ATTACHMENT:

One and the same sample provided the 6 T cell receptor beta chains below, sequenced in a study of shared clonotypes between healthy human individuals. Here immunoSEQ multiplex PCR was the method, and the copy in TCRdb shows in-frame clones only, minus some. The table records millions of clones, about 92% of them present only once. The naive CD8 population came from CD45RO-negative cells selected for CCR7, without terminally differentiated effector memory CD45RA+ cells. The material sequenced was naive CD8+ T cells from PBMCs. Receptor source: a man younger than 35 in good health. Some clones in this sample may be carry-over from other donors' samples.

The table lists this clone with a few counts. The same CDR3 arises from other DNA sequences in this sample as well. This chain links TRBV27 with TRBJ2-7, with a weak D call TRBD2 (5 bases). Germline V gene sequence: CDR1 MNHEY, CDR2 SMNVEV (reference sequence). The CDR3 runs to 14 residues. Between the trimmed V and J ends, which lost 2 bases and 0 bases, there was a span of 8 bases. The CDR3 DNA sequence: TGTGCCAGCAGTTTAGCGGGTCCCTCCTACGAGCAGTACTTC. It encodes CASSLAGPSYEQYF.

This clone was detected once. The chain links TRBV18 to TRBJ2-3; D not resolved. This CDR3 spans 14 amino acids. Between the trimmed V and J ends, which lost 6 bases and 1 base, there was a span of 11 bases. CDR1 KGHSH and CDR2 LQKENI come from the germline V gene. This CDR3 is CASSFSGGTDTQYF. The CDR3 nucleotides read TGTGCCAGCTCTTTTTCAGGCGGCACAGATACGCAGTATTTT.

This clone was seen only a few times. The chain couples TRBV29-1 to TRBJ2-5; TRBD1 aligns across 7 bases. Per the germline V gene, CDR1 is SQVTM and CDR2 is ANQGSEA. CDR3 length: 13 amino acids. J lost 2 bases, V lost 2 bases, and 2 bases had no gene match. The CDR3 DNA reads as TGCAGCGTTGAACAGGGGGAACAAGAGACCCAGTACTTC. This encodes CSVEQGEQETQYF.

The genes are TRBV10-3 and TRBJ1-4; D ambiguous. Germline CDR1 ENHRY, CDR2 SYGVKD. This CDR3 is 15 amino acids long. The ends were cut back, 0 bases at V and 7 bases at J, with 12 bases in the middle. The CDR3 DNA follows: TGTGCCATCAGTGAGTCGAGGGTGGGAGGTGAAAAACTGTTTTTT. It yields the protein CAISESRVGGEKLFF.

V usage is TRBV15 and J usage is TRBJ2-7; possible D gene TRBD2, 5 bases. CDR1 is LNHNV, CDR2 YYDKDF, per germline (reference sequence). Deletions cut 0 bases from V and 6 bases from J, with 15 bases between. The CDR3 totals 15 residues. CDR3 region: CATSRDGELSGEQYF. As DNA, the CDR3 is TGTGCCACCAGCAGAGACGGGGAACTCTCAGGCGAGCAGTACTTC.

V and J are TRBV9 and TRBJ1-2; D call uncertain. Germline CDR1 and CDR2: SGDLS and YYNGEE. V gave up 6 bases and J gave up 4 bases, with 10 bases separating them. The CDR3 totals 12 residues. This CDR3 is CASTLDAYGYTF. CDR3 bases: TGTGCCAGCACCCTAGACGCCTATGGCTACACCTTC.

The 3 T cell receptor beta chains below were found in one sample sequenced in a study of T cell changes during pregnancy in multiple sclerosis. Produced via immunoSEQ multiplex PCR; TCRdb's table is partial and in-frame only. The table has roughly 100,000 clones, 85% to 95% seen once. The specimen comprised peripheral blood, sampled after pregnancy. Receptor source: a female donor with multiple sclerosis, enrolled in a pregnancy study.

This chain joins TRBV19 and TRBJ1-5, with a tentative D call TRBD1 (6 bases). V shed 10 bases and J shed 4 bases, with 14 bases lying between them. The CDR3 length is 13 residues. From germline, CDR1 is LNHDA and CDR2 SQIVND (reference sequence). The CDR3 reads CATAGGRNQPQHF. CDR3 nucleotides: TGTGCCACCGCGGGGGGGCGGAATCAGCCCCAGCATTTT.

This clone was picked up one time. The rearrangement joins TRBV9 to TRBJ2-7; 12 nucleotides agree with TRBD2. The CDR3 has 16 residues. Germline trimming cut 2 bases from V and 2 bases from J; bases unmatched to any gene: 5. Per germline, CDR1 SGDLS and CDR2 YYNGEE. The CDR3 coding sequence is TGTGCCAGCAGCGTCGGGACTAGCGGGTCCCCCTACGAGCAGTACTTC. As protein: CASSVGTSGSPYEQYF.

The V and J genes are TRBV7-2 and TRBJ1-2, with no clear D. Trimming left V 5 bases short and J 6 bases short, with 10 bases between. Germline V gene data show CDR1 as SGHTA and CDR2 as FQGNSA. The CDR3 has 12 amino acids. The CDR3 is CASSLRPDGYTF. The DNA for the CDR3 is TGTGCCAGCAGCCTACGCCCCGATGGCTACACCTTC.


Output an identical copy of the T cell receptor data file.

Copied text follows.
One and the same sample provided the 6 T cell receptor beta chains below, sequenced in a study of shared clonotypes between healthy human individuals. Here immunoSEQ multiplex PCR was the method, and the copy in TCRdb shows in-frame clones only, minus some. The table records millions of clones, about 92% of them present only once. The naive CD8 population came from CD45RO-negative cells selected for CCR7, without terminally differentiated effector memory CD45RA+ cells. The material sequenced was naive CD8+ T cells from PBMCs. Receptor source: a man younger than 35 in good health. Some clones in this sample may be carry-over from other donors' samples.

The table lists this clone with a few counts. The same CDR3 arises from other DNA sequences in this sample as well. This chain links TRBV27 with TRBJ2-7, with a weak D call TRBD2 (5 bases). Germline V gene sequence: CDR1 MNHEY, CDR2 SMNVEV (reference sequence). The CDR3 runs to 14 residues. Between the trimmed V and J ends, which lost 2 bases and 0 bases, there was a span of 8 bases. The CDR3 DNA sequence: TGTGCCAGCAGTTTAGCGGGTCCCTCCTACGAGCAGTACTTC. It encodes CASSLAGPSYEQYF.

This clone was detected once. The chain links TRBV18 to TRBJ2-3; D not resolved. This CDR3 spans 14 amino acids. Between the trimmed V and J ends, which lost 6 bases and 1 base, there was a span of 11 bases. CDR1 KGHSH and CDR2 LQKENI come from the germline V gene. This CDR3 is CASSFSGGTDTQYF. The CDR3 nucleotides read TGTGCCAGCTCTTTTTCAGGCGGCACAGATACGCAGTATTTT.

This clone was seen only a few times. The chain couples TRBV29-1 to TRBJ2-5; TRBD1 aligns across 7 bases. Per the germline V gene, CDR1 is SQVTM and CDR2 is ANQGSEA. CDR3 length: 13 amino acids. J lost 2 bases, V lost 2 bases, and 2 bases had no gene match. The CDR3 DNA reads as TGCAGCGTTGAACAGGGGGAACAAGAGACCCAGTACTTC. This encodes CSVEQGEQETQYF.

The genes are TRBV10-3 and TRBJ1-4; D ambiguous. Germline CDR1 ENHRY, CDR2 SYGVKD. This CDR3 is 15 amino acids long. The ends were cut back, 0 bases at V and 7 bases at J, with 12 bases in the middle. The CDR3 DNA follows: TGTGCCATCAGTGAGTCGAGGGTGGGAGGTGAAAAACTGTTTTTT. It yields the protein CAISESRVGGEKLFF.

V usage is TRBV15 and J usage is TRBJ2-7; possible D gene TRBD2, 5 bases. CDR1 is LNHNV, CDR2 YYDKDF, per germline (reference sequence). Deletions cut 0 bases from V and 6 bases from J, with 15 bases between. The CDR3 totals 15 residues. CDR3 region: CATSRDGELSGEQYF. As DNA, the CDR3 is TGTGCCACCAGCAGAGACGGGGAACTCTCAGGCGAGCAGTACTTC.

V and J are TRBV9 and TRBJ1-2; D call uncertain. Germline CDR1 and CDR2: SGDLS and YYNGEE. V gave up 6 bases and J gave up 4 bases, with 10 bases separating them. The CDR3 totals 12 residues. This CDR3 is CASTLDAYGYTF. CDR3 bases: TGTGCCAGCACCCTAGACGCCTATGGCTACACCTTC.

The 3 T cell receptor beta chains below were found in one sample sequenced in a study of T cell changes during pregnancy in multiple sclerosis. Produced via immunoSEQ multiplex PCR; TCRdb's table is partial and in-frame only. The table has roughly 100,000 clones, 85% to 95% seen once. The specimen comprised peripheral blood, sampled after pregnancy. Receptor source: a female donor with multiple sclerosis, enrolled in a pregnancy study.

This chain joins TRBV19 and TRBJ1-5, with a tentative D call TRBD1 (6 bases). V shed 10 bases and J shed 4 bases, with 14 bases lying between them. The CDR3 length is 13 residues. From germline, CDR1 is LNHDA and CDR2 SQIVND (reference sequence). The CDR3 reads CATAGGRNQPQHF. CDR3 nucleotides: TGTGCCACCGCGGGGGGGCGGAATCAGCCCCAGCATTTT.

This clone was picked up one time. The rearrangement joins TRBV9 to TRBJ2-7; 12 nucleotides agree with TRBD2. The CDR3 has 16 residues. Germline trimming cut 2 bases from V and 2 bases from J; bases unmatched to any gene: 5. Per germline, CDR1 SGDLS and CDR2 YYNGEE. The CDR3 coding sequence is TGTGCCAGCAGCGTCGGGACTAGCGGGTCCCCCTACGAGCAGTACTTC. As protein: CASSVGTSGSPYEQYF.

The V and J genes are TRBV7-2 and TRBJ1-2, with no clear D. Trimming left V 5 bases short and J 6 bases short, with 10 bases between. Germline V gene data show CDR1 as SGHTA and CDR2 as FQGNSA. The CDR3 has 12 amino acids. The CDR3 is CASSLRPDGYTF. The DNA for the CDR3 is TGTGCCAGCAGCCTACGCCCCGATGGCTACACCTTC.